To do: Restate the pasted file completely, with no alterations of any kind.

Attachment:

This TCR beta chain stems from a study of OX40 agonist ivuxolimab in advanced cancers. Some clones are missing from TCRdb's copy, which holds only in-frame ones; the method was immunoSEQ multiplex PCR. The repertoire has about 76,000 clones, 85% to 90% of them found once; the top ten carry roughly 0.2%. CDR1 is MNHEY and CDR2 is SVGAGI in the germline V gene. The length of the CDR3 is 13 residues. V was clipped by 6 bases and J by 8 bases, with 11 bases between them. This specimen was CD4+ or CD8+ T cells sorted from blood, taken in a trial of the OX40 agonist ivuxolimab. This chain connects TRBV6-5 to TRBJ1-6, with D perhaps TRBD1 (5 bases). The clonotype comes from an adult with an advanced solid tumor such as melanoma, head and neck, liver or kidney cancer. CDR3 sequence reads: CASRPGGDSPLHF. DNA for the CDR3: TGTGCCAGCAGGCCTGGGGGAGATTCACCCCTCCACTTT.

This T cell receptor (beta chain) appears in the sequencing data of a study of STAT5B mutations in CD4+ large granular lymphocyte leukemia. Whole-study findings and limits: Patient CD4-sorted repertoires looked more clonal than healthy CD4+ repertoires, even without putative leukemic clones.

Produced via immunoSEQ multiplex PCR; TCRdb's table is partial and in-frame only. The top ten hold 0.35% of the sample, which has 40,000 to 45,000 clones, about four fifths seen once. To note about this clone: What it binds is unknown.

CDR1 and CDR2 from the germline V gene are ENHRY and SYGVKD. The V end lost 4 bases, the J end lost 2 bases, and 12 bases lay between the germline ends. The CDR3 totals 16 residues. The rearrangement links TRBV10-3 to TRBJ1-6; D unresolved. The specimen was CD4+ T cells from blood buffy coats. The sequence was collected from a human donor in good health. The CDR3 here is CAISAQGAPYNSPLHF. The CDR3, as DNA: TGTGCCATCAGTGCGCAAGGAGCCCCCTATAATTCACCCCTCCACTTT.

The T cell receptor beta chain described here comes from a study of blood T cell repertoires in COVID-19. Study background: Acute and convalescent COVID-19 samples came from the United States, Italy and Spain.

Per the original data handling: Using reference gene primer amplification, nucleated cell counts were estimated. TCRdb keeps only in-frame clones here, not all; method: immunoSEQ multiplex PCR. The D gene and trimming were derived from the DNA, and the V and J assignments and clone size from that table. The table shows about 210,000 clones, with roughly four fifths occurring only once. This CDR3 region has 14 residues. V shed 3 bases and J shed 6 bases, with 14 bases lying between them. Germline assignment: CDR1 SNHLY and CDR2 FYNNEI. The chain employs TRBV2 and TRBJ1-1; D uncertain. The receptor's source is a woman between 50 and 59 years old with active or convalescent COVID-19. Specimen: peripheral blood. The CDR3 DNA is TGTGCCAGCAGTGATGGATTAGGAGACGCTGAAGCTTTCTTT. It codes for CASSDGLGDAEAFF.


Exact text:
This TCR beta chain stems from a study of OX40 agonist ivuxolimab in advanced cancers. Some clones are missing from TCRdb's copy, which holds only in-frame ones; the method was immunoSEQ multiplex PCR. The repertoire has about 76,000 clones, 85% to 90% of them found once; the top ten carry roughly 0.2%. CDR1 is MNHEY and CDR2 is SVGAGI in the germline V gene. The length of the CDR3 is 13 residues. V was clipped by 6 bases and J by 8 bases, with 11 bases between them. This specimen was CD4+ or CD8+ T cells sorted from blood, taken in a trial of the OX40 agonist ivuxolimab. This chain connects TRBV6-5 to TRBJ1-6, with D perhaps TRBD1 (5 bases). The clonotype comes from an adult with an advanced solid tumor such as melanoma, head and neck, liver or kidney cancer. CDR3 sequence reads: CASRPGGDSPLHF. DNA for the CDR3: TGTGCCAGCAGGCCTGGGGGAGATTCACCCCTCCACTTT.

This T cell receptor (beta chain) appears in the sequencing data of a study of STAT5B mutations in CD4+ large granular lymphocyte leukemia. Whole-study findings and limits: Patient CD4-sorted repertoires looked more clonal than healthy CD4+ repertoires, even without putative leukemic clones.

Produced via immunoSEQ multiplex PCR; TCRdb's table is partial and in-frame only. The top ten hold 0.35% of the sample, which has 40,000 to 45,000 clones, about four fifths seen once. To note about this clone: What it binds is unknown.

CDR1 and CDR2 from the germline V gene are ENHRY and SYGVKD. The V end lost 4 bases, the J end lost 2 bases, and 12 bases lay between the germline ends. The CDR3 totals 16 residues. The rearrangement links TRBV10-3 to TRBJ1-6; D unresolved. The specimen was CD4+ T cells from blood buffy coats. The sequence was collected from a human donor in good health. The CDR3 here is CAISAQGAPYNSPLHF. The CDR3, as DNA: TGTGCCATCAGTGCGCAAGGAGCCCCCTATAATTCACCCCTCCACTTT.

The T cell receptor beta chain described here comes from a study of blood T cell repertoires in COVID-19. Study background: Acute and convalescent COVID-19 samples came from the United States, Italy and Spain.

Per the original data handling: Using reference gene primer amplification, nucleated cell counts were estimated. TCRdb keeps only in-frame clones here, not all; method: immunoSEQ multiplex PCR. The D gene and trimming were derived from the DNA, and the V and J assignments and clone size from that table. The table shows about 210,000 clones, with roughly four fifths occurring only once. This CDR3 region has 14 residues. V shed 3 bases and J shed 6 bases, with 14 bases lying between them. Germline assignment: CDR1 SNHLY and CDR2 FYNNEI. The chain employs TRBV2 and TRBJ1-1; D uncertain. The receptor's source is a woman between 50 and 59 years old with active or convalescent COVID-19. Specimen: peripheral blood. The CDR3 DNA is TGTGCCAGCAGTGATGGATTAGGAGACGCTGAAGCTTTCTTT. It codes for CASSDGLGDAEAFF.